Lower (basement) level — The Psychology Department, formerly in the basement of Foley Theater, occupies the entire level, including the rooms and offices near the tunnel leading to the library. The lower level has classrooms, a conference room and many offices and labs.

    First floor — The Dean of the College Office, formerly in Aquinas Hall, is located on the first floor’s southwest corner. The remainder of the floor, with the exception of the large, semicircular lecture hall at the east end of the building, is home to the Theology Department, formerly located in Aquinas Hall and a building at Grand Avenue and Finn Street.

    When you stand on Summit Avenue and face the landmark Arches, you see the president’s office in Aquinas Hall on your left, and the dean’s office in the John Roach Center on your right. "We thought it was important to have the dean’s office in this center for the liberal arts," Pearson said.

    The amphitheater-like Room 108 will continue to be used as a classroom and lecture hall but it has been renovated from top to bottom. It has seating for 202, which is 60 less than before, but the seats and their folding desk arms are larger and more comfortable. The room has a new teaching station, complete with a wet sink for science lectures, and all new electronics.

    The ground-level greenhouse at the building’s east end was retained and is used to raise the thousands of plants that grace campus flower beds.

    Second floor — This is home to the Philosophy Department, formerly in Aquinas Hall; the floor has faculty offices and classrooms.

    Third floor — This houses the entire English Department and the Writing Center. Much of the department had been located in a remodeled apartment building on Finn Street, and some faculty had been in a house on Cleveland Avenue.

    Fourth floor — Located here are the Geography, History and Political Science departments. The floor has offices, classrooms, conference and seminar rooms, and a geography lab.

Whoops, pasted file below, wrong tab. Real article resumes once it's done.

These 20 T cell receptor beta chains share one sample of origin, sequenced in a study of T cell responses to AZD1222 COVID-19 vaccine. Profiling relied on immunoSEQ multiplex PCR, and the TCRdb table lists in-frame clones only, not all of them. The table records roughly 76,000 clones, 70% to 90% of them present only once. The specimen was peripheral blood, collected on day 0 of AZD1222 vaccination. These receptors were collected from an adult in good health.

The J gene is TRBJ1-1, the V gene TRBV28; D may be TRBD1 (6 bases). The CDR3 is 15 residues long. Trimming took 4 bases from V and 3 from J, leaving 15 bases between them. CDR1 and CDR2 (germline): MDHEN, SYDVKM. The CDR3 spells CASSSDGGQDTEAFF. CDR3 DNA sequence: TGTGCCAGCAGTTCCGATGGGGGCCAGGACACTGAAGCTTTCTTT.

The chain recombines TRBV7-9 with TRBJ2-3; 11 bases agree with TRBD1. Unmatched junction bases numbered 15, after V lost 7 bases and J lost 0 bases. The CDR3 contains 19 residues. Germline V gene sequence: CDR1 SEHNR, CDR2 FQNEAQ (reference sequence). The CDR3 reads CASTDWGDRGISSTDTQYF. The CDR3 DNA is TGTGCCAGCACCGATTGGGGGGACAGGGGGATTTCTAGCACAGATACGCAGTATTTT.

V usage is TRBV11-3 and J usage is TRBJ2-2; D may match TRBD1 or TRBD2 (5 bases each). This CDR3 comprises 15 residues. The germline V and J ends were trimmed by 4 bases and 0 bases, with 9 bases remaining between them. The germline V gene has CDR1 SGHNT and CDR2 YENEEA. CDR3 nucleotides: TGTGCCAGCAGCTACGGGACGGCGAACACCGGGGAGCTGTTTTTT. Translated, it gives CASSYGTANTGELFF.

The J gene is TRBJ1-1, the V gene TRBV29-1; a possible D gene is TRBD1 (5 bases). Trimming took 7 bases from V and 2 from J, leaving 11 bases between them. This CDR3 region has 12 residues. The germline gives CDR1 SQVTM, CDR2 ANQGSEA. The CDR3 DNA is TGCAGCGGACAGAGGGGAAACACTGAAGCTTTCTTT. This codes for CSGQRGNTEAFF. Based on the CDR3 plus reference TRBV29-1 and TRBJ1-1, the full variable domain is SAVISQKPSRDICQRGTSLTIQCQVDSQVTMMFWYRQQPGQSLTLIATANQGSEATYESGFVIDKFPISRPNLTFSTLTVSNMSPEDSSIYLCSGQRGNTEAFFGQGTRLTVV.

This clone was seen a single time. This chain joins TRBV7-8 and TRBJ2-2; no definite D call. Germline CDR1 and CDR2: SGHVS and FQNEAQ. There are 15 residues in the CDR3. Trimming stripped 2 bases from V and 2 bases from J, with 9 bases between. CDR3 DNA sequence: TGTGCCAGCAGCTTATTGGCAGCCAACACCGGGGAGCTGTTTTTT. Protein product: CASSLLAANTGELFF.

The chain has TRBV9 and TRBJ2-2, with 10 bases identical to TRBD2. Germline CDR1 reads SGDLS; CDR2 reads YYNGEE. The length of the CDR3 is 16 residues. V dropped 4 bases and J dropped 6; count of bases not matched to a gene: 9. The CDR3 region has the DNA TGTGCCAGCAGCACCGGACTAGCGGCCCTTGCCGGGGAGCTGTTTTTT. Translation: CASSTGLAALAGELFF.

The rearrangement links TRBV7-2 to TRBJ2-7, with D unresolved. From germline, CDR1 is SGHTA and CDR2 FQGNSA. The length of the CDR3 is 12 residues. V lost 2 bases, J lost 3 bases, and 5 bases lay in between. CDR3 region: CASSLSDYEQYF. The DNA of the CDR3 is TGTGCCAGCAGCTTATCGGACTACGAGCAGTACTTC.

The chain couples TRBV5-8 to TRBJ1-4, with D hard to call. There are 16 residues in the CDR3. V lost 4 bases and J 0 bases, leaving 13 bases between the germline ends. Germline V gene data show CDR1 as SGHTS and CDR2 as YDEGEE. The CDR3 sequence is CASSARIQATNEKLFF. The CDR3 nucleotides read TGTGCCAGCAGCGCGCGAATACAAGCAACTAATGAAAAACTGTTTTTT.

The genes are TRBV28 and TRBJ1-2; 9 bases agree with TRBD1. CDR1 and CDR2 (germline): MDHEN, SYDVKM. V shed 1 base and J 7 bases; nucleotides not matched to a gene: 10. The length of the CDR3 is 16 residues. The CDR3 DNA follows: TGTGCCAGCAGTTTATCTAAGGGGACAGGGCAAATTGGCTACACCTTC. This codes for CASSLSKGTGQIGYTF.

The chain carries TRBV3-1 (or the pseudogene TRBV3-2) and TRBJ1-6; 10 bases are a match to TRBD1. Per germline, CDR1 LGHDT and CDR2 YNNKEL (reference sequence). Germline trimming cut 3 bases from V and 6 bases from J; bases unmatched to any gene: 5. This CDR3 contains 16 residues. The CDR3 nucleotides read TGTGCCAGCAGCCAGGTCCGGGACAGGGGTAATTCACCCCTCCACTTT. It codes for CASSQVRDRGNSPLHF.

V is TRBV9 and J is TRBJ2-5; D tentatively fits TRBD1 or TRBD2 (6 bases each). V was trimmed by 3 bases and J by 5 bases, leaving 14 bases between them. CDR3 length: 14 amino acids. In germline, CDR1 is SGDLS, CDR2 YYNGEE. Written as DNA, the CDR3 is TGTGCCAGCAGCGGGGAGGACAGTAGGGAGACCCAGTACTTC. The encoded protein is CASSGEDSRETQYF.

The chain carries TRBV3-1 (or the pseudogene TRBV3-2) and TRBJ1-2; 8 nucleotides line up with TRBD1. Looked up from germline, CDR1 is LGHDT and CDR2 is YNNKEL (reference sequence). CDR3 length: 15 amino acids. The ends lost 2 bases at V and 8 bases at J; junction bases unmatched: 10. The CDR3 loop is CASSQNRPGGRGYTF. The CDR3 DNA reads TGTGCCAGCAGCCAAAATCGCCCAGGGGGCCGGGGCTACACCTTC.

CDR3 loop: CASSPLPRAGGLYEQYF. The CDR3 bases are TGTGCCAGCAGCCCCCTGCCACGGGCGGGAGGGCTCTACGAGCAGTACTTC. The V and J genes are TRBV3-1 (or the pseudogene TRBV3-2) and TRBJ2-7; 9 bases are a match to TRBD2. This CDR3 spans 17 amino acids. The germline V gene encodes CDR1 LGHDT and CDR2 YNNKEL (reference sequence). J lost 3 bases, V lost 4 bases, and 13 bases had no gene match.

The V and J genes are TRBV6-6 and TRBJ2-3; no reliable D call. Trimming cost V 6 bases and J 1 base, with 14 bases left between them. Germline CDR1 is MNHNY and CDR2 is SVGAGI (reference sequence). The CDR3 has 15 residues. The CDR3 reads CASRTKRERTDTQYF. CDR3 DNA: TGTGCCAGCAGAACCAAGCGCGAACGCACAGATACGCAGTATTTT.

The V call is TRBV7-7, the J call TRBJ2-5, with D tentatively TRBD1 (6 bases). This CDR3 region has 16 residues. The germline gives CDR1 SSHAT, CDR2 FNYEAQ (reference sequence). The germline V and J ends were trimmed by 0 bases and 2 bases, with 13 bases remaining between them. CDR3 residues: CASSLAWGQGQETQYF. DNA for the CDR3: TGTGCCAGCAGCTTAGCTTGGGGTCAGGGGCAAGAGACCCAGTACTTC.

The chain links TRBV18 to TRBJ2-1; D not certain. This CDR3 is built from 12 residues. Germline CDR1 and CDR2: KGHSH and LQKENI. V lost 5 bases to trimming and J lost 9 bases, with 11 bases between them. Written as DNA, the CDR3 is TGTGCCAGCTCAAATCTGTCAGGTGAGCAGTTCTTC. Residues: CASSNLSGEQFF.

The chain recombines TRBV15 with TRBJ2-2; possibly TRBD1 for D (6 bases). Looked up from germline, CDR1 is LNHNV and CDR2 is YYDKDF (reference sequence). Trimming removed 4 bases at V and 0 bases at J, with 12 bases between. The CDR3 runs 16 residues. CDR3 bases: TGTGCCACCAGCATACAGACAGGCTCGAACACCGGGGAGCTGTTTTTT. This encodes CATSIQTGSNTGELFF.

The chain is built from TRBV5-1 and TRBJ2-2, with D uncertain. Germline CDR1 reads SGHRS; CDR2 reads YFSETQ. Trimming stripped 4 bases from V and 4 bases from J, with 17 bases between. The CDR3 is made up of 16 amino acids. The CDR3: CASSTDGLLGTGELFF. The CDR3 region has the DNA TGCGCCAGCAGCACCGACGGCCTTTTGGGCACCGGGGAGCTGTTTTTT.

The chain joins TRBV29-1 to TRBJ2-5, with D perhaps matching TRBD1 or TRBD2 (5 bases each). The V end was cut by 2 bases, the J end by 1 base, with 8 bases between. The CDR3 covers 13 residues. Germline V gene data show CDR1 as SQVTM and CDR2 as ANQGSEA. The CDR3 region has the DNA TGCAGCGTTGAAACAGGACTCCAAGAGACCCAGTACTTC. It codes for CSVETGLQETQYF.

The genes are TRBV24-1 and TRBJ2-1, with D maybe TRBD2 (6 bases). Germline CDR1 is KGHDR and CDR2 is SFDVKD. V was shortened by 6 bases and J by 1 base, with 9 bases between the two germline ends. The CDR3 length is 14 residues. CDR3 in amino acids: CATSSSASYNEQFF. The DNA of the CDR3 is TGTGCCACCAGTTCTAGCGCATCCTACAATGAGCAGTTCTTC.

The fourth floor once had been an unfinished attic and relatively was unused, except for storage. It first was remodeled into mostly small offices in the 1980s. The main architectural change to the outside of the building was the addition of fourth-floor windows, which had to be approved by the St. Paul Heritage Preservation Commission.

    The building is air-conditioned and mechanical cooling components were installed on the building’s flat roof. Slanted roof panels that are seen from the street were extended several feet to help conceal the added mechanical components.

    As with most new construction at St. Thomas, a portion of the cost is dedicated to public art. Dr. Mark Stansbury-O’Donnell, a member of the university’s Art History Department and the John Roach Center Art Committee, said plans have been made to commission an outdoor sculpture that will honor women’s contributions to the liberal arts and humanities.

    The sculpture, still in the design stages, should be completed during the 2001-2002 academic year. It will be located in the lower quadrangle and on the north side of the John Roach Center.

    Inside, 18 prints, paintings and drawings by contemporary artists will be on display. The works are owned by the university and some have been acquired through the annual Sacred Arts Festival.

    The renovation project brought back a lot of memories for at least three members of McGough Construction. Three McGough brothers — Charlie, 81, Leo, 79, and Larry, 70 — all worked on the original Albertus Magnus Hall. While they have for the most part passed on the reins to the fifth generation of McGough contractors, they still are associated with the company and followed the renovation progress.

    Larry, a College of St. Thomas graduate, was a student at St. Thomas Academy (high school) when he would show up after school to help lay bricks for what was to become the new science building.

    He was pleased to see the renovation. "Structurally, it’s a very good building; it’s solid. They’ve done an excellent job with the renovation," Larry said. "We had some good people working on it, both times."